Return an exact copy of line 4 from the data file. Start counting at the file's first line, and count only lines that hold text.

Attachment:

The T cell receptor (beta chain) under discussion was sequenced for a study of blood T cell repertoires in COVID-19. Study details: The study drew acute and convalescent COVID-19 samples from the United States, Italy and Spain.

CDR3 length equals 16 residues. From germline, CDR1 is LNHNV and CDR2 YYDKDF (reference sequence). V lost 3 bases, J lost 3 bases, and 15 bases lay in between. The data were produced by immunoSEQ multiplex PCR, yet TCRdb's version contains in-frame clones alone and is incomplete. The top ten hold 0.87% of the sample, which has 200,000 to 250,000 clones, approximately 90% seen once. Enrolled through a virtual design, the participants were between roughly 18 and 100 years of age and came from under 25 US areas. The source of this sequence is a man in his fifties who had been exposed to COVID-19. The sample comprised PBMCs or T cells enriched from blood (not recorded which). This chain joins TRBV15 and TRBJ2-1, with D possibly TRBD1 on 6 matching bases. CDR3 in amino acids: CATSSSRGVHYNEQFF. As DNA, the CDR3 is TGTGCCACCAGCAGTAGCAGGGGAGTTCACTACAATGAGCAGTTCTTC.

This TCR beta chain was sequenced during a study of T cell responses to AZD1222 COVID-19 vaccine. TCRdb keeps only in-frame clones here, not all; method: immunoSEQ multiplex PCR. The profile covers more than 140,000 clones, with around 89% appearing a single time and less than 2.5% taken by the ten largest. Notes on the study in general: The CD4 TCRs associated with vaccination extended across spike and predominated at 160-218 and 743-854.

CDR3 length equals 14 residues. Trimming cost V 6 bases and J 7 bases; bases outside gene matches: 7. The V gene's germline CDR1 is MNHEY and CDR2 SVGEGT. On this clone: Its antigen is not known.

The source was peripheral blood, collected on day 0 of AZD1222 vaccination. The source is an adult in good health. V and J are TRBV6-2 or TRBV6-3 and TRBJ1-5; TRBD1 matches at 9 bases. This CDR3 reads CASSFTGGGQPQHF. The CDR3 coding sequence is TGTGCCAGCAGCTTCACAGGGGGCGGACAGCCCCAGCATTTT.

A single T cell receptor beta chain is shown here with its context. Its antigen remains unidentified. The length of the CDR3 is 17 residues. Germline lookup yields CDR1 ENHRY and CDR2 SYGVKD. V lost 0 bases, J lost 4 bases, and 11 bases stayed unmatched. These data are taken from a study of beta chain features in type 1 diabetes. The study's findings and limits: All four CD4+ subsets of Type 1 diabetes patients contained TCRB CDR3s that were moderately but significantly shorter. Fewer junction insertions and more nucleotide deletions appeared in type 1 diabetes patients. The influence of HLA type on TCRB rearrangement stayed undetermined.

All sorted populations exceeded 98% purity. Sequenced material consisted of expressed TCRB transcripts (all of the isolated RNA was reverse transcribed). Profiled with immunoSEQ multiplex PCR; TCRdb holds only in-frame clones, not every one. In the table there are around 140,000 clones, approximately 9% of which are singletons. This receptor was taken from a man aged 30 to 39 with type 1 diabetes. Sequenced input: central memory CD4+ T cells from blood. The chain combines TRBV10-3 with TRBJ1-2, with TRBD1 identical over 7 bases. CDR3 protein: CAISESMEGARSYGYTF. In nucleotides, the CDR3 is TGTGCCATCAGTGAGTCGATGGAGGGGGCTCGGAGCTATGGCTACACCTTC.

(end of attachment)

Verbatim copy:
CDR3 length equals 14 residues. Trimming cost V 6 bases and J 7 bases; bases outside gene matches: 7. The V gene's germline CDR1 is MNHEY and CDR2 SVGEGT. On this clone: Its antigen is not known.